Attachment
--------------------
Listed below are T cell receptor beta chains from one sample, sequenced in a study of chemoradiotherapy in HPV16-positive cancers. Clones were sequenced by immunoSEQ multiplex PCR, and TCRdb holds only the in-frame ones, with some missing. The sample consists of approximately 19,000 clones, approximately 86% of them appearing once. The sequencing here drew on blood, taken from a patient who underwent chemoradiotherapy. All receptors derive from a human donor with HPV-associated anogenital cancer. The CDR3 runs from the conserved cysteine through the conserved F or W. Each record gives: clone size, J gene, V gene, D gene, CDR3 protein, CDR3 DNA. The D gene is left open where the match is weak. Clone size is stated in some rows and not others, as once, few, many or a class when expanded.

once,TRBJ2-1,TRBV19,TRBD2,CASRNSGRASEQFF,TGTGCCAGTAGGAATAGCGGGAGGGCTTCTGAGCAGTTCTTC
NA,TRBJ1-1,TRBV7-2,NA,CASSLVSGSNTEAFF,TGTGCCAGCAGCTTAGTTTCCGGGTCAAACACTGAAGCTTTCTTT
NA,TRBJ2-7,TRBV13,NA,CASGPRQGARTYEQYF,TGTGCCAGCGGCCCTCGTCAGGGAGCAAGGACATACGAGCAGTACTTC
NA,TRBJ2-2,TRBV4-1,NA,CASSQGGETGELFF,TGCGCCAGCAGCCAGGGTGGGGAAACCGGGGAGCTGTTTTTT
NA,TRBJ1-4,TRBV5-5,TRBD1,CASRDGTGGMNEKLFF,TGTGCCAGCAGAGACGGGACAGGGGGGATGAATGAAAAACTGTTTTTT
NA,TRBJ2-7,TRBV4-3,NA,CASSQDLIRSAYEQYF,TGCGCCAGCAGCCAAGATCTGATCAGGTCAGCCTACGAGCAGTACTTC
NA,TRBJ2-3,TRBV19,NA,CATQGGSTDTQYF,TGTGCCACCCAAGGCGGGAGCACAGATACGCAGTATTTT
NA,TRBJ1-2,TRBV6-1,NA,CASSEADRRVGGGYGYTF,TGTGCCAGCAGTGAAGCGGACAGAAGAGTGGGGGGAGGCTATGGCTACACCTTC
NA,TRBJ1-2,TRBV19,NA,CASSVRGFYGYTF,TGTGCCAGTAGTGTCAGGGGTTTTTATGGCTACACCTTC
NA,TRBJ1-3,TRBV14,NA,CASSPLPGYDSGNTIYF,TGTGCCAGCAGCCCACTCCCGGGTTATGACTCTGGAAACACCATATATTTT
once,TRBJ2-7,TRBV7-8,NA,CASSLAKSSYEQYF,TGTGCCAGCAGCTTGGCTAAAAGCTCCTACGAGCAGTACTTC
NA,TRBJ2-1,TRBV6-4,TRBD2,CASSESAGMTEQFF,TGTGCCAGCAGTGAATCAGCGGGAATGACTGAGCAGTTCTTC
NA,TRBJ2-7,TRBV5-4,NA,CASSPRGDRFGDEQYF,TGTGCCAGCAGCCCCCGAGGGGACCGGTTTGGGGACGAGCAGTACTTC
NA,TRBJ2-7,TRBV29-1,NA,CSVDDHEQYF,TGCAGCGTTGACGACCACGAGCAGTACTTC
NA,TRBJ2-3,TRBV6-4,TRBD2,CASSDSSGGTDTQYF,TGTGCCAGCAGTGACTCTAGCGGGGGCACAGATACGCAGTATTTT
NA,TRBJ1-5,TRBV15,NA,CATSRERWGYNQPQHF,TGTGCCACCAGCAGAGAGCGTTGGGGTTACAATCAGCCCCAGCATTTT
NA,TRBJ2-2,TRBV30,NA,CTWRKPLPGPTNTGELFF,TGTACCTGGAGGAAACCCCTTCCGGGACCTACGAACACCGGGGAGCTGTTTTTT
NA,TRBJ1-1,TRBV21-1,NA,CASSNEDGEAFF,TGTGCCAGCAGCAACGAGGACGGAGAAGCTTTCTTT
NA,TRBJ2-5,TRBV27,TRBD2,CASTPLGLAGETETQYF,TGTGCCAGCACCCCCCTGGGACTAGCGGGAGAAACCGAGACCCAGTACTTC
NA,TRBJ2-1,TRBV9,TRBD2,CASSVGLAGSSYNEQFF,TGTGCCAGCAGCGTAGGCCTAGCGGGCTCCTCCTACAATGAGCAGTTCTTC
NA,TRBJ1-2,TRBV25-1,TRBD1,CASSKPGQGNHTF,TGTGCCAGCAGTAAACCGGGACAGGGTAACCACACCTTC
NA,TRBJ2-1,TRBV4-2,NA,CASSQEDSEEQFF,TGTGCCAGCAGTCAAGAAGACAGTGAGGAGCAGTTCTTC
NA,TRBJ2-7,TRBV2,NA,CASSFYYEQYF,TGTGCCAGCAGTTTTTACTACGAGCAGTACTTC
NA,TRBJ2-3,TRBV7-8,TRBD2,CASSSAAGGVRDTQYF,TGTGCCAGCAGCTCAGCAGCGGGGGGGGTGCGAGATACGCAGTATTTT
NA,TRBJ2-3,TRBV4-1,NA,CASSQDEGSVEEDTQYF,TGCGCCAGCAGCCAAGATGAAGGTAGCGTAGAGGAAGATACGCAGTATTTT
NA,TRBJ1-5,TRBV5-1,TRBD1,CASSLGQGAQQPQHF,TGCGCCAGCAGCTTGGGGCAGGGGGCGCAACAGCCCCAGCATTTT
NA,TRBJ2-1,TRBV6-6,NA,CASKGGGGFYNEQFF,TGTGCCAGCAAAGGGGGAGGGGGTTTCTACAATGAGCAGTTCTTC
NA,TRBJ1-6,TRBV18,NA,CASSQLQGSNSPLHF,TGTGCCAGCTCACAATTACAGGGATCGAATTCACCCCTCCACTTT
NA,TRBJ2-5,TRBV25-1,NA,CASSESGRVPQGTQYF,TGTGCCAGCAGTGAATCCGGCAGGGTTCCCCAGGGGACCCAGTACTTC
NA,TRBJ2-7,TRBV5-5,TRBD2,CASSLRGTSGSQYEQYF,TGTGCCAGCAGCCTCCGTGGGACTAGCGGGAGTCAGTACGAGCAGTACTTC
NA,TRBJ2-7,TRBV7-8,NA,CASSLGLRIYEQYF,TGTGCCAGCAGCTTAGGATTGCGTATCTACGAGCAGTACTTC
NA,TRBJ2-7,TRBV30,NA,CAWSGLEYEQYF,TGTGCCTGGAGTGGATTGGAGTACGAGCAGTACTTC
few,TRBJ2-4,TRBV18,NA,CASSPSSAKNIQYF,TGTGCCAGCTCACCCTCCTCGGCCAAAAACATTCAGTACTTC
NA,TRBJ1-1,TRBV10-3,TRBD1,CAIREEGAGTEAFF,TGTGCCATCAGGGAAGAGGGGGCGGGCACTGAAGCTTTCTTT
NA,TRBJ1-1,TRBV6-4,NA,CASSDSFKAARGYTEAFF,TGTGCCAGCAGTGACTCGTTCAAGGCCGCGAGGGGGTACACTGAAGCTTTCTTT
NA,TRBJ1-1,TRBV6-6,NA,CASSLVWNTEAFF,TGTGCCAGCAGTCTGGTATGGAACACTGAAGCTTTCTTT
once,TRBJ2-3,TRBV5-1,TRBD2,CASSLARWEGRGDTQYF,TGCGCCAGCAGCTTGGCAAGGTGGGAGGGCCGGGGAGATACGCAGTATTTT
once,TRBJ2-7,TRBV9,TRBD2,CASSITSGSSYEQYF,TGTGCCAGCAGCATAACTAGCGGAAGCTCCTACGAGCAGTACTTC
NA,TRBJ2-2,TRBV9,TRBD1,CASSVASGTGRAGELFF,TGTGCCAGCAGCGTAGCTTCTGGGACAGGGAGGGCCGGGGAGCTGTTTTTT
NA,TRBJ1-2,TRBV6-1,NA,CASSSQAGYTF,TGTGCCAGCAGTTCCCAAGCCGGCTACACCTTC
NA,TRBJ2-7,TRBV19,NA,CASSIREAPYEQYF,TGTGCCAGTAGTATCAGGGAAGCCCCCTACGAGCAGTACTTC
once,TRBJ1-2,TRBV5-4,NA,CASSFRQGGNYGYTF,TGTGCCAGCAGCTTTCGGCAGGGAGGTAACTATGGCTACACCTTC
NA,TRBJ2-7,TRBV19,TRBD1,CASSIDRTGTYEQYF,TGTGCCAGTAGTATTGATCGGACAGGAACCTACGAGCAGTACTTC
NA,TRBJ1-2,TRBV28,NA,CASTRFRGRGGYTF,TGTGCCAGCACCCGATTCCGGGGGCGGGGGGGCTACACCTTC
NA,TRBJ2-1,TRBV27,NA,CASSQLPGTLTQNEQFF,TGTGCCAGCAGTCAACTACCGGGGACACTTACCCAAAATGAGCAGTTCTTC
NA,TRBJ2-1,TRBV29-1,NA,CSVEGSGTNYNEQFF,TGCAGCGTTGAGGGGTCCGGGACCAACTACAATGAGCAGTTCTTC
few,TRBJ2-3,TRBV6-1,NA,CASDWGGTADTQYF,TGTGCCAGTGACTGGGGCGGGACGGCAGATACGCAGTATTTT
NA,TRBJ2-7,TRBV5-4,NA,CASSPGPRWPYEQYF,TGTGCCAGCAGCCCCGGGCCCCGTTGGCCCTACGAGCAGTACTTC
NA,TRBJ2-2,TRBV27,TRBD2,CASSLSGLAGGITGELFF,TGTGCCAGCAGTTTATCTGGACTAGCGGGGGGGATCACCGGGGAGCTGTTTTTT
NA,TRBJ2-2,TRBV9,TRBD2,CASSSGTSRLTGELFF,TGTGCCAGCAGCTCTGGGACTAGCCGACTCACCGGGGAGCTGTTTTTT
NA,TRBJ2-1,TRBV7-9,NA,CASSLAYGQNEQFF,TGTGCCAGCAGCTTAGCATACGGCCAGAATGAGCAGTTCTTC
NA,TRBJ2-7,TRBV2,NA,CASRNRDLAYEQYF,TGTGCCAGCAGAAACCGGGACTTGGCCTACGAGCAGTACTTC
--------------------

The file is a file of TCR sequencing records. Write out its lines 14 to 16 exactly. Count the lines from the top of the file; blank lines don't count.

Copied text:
NA,TRBJ2-7,TRBV5-4,NA,CASSPRGDRFGDEQYF,TGTGCCAGCAGCCCCCGAGGGGACCGGTTTGGGGACGAGCAGTACTTC
NA,TRBJ2-7,TRBV29-1,NA,CSVDDHEQYF,TGCAGCGTTGACGACCACGAGCAGTACTTC
NA,TRBJ2-3,TRBV6-4,TRBD2,CASSDSSGGTDTQYF,TGTGCCAGCAGTGACTCTAGCGGGGGCACAGATACGCAGTATTTT